Worrying about quality of fresh waterways is stressful. You can do far more for the environment, and your own mental health, by visiting a river and swimming in it.

The dirty little secret behind all the fuss about measuring swimmable quality of rivers, is that very few of us are actually swimming in them.

A Horizon poll by our Swim Fresh campaign showed that 62% of us did not swim in a river or lake over the previous year.

One third said it was too cold, and another quarter said swimming in a river wasn’t their thing. 29% said they didn’t swim due to worry about water quality.

The good news that almost 80% of us were alongside a river or lake at least once during the past year.

Of that eighty percent, one third were there more than once a month, and another third once every two months. The other third were there fewer than five times.

The passionate 30% of us who use waterways more than 15 times a year are more likely to swim (about 3 swims for every 10 visits) and are also more likely to cite concern about quality as a reason for not swimming.

The New Zealanders alongside rivers and lakes most often are farmers and farm workers (48% and 58% over 15 times a year). Business owners, business execuives and government officials were also high users – with an average of 35% of these groups visiting waterways more than 15 times in the past year.

There’s a socio-economic disparity in the statistics. The passionate 30% are generally wealthier. The lower your income and education, the less likely you are to visit a waterway. In fact, the single largest group of people who have not visited a fresh waterway in the past year are the unemployed (41% had not).

The average New Zealander visits a river or lake four to five times a year, and for recreation other than swimming.

This tells a story of less engagement with waterways than our cultural enthusiasm suggests. How can you really say you care about rivers if you don’t visit them much or at all?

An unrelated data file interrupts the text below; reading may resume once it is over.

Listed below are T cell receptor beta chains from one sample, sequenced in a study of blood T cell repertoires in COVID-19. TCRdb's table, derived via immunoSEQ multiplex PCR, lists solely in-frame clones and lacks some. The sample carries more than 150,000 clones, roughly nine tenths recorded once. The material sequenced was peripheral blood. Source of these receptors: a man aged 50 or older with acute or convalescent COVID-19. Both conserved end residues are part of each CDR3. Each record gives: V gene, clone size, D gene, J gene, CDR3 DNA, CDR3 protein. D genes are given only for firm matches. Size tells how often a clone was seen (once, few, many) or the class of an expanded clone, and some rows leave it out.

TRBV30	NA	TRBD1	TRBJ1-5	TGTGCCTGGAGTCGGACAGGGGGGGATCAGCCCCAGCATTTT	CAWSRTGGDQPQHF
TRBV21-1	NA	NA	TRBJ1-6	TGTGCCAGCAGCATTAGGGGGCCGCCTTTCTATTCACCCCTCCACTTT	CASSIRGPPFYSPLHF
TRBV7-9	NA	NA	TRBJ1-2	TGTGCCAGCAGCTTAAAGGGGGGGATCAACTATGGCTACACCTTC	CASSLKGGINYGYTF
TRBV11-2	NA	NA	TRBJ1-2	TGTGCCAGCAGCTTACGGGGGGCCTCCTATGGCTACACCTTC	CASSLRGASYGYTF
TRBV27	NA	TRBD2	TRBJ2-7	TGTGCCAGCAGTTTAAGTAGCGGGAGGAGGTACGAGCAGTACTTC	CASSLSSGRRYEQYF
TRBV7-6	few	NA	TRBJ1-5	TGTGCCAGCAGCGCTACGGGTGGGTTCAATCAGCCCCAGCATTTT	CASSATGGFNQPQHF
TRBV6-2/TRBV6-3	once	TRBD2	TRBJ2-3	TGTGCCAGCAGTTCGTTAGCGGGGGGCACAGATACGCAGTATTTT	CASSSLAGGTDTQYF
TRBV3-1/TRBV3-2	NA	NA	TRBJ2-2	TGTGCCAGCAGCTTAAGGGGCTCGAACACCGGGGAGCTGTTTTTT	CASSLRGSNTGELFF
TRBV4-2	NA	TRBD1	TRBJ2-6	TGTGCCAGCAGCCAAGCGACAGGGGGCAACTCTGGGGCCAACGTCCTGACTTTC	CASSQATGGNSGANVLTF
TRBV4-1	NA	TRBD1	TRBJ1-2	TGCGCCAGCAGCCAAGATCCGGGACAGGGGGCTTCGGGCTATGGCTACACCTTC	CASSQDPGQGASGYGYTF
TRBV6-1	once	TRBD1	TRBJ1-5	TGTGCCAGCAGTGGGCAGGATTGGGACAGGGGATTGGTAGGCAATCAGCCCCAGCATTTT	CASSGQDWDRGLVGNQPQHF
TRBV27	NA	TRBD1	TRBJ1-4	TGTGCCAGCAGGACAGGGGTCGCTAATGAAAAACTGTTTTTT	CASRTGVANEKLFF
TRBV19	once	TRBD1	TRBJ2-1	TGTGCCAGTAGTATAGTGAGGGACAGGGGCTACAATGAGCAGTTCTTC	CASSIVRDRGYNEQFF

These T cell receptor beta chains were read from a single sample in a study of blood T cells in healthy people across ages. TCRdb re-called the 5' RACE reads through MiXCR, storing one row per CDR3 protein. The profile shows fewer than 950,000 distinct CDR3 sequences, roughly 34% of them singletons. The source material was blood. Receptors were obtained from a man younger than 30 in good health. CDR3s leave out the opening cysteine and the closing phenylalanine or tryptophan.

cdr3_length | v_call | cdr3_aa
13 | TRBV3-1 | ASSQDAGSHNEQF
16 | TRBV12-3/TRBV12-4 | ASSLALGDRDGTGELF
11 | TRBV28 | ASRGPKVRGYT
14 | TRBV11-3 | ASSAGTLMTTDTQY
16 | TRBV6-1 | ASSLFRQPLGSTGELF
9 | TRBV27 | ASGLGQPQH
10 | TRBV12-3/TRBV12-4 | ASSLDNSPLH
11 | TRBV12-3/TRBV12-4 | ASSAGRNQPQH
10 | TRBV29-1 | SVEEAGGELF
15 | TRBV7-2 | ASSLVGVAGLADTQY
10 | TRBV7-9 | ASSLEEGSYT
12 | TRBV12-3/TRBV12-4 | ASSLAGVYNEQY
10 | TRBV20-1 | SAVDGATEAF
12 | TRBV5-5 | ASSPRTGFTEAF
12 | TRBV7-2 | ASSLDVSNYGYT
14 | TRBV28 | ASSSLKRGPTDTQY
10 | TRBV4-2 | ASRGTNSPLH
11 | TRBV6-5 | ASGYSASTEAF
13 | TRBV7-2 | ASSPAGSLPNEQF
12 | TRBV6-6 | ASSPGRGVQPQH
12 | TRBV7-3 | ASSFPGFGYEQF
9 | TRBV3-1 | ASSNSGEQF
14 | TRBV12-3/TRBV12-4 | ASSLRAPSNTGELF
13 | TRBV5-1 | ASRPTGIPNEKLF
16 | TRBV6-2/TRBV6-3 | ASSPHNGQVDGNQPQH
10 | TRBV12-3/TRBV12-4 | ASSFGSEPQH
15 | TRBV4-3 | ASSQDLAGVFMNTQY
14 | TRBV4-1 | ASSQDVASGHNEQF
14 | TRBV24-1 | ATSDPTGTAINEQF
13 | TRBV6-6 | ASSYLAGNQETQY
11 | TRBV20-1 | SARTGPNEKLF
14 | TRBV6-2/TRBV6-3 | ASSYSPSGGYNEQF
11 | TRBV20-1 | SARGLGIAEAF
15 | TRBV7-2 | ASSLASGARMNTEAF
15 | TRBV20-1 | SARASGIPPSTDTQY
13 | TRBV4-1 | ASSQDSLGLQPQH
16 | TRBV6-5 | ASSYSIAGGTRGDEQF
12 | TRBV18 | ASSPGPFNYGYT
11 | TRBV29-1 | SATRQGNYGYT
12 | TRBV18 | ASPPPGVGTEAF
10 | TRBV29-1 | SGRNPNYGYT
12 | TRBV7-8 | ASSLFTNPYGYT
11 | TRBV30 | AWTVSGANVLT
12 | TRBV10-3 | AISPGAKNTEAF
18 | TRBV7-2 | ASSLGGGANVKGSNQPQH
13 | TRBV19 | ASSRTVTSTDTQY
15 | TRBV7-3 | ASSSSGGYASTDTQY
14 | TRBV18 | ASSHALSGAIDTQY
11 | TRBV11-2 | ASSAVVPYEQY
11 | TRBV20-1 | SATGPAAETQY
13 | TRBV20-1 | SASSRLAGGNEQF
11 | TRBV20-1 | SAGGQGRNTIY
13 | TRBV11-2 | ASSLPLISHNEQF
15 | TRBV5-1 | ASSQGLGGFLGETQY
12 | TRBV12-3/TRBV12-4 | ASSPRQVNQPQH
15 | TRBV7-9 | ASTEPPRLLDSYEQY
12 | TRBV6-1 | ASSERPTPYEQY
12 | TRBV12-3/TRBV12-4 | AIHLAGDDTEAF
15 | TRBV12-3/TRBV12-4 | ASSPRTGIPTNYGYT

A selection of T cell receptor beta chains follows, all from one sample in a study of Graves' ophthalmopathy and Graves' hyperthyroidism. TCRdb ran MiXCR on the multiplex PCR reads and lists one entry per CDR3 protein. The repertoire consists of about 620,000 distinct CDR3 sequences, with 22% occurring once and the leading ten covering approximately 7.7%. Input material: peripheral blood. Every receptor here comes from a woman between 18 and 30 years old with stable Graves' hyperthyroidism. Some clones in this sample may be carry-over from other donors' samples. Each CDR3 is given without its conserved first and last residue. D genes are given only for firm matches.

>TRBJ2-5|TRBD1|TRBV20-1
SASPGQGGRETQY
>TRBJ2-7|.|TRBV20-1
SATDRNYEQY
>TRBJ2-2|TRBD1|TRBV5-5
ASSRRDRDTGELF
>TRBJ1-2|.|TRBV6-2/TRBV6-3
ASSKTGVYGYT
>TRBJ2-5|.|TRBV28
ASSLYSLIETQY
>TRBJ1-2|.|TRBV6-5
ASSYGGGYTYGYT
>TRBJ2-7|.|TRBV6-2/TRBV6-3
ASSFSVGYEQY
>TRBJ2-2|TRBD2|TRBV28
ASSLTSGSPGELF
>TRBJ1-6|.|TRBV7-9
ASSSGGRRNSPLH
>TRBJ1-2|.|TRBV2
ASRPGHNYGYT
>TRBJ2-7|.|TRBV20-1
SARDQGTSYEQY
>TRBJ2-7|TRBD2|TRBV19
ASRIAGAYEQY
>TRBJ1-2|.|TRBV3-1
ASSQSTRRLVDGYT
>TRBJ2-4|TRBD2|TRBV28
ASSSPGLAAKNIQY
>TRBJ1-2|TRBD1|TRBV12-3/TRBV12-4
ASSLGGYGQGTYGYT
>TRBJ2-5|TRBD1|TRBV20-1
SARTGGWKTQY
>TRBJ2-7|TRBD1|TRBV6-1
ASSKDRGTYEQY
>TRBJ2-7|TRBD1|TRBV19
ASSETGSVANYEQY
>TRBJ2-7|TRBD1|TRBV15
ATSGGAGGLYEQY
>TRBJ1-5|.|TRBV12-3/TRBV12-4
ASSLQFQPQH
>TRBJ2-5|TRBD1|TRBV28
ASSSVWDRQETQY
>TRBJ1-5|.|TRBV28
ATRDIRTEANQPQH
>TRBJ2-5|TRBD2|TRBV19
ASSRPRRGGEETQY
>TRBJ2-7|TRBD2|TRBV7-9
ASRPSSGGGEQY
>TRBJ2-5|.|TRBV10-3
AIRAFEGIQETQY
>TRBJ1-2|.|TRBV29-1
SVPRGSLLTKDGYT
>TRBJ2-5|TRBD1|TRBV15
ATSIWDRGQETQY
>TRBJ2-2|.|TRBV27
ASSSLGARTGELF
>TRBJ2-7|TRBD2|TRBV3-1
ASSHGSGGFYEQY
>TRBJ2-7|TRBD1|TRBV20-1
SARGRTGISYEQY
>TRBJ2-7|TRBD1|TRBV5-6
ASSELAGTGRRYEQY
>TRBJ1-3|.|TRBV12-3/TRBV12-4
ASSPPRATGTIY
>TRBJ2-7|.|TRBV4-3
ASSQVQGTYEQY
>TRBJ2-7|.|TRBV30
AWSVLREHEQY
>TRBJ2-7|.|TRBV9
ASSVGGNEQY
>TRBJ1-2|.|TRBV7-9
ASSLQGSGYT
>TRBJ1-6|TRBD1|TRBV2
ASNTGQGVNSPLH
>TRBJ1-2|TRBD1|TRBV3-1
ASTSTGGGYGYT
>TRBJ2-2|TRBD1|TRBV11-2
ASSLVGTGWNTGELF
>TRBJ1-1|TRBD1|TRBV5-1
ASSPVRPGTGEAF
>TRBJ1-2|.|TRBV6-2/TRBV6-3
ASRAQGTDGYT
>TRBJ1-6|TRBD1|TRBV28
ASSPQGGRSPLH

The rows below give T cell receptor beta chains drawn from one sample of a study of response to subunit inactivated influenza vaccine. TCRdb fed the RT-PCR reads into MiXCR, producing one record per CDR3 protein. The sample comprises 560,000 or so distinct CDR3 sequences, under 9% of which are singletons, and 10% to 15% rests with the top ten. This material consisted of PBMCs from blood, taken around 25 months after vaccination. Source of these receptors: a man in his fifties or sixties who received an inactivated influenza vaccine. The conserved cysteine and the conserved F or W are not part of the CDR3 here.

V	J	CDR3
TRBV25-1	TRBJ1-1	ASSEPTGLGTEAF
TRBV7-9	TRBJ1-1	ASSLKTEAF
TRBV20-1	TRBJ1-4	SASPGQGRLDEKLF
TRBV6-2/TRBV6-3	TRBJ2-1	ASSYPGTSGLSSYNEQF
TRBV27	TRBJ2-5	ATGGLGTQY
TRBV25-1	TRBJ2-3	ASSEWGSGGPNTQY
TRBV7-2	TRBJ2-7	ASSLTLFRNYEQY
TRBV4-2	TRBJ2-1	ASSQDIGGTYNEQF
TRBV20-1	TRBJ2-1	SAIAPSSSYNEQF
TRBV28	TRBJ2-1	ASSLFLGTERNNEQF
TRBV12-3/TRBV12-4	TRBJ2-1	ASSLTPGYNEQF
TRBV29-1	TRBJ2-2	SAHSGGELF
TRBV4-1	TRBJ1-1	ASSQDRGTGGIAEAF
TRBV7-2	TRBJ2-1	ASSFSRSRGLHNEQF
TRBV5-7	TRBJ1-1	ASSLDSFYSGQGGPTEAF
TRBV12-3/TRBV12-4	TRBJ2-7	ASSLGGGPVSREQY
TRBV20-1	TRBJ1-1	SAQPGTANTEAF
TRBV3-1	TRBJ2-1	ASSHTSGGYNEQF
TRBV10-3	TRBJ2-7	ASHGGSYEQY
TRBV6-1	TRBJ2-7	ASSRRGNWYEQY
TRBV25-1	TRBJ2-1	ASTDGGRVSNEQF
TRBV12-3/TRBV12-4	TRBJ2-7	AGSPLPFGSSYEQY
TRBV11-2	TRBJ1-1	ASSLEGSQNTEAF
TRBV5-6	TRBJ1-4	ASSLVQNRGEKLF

We established the Swim Fresh campaign to encourage people to show they care by visiting our waterways, and where possible swimming in them. Real world engagement with rivers will signal to decisionmakers that we care – because we are there. Clicking angrily at your keyboard in suburbia is shallow and stressful.

There’s another reason to engage with our waterways; your mental health. Interaction with nature, and with water in particular, is good for you. Psychologists have shown that experience of waterways, even just being alongside them, can improve your sense of empathy, positiveness and self-awareness.

Being in them is even better. Scientists have shown that when we are in water the neurochemicals that relay stress signals in the brain recalibrate to low levels, reducing stress and anxiety.

The quality of our waterways has been controversial. There’s plenty of evidence that the quality of life sustainable by some waterways has been badly affected by human use of the surrounding land. But there’s far more waterways that can still be visited, used and swum in.

What we see in the data is that the more often you visit our fresh waterways, the more you care about them, and the more likely you are to go for a swim.

So we reckon more New Zealanders should visit our waterways more often – for the health of the environment and themselves.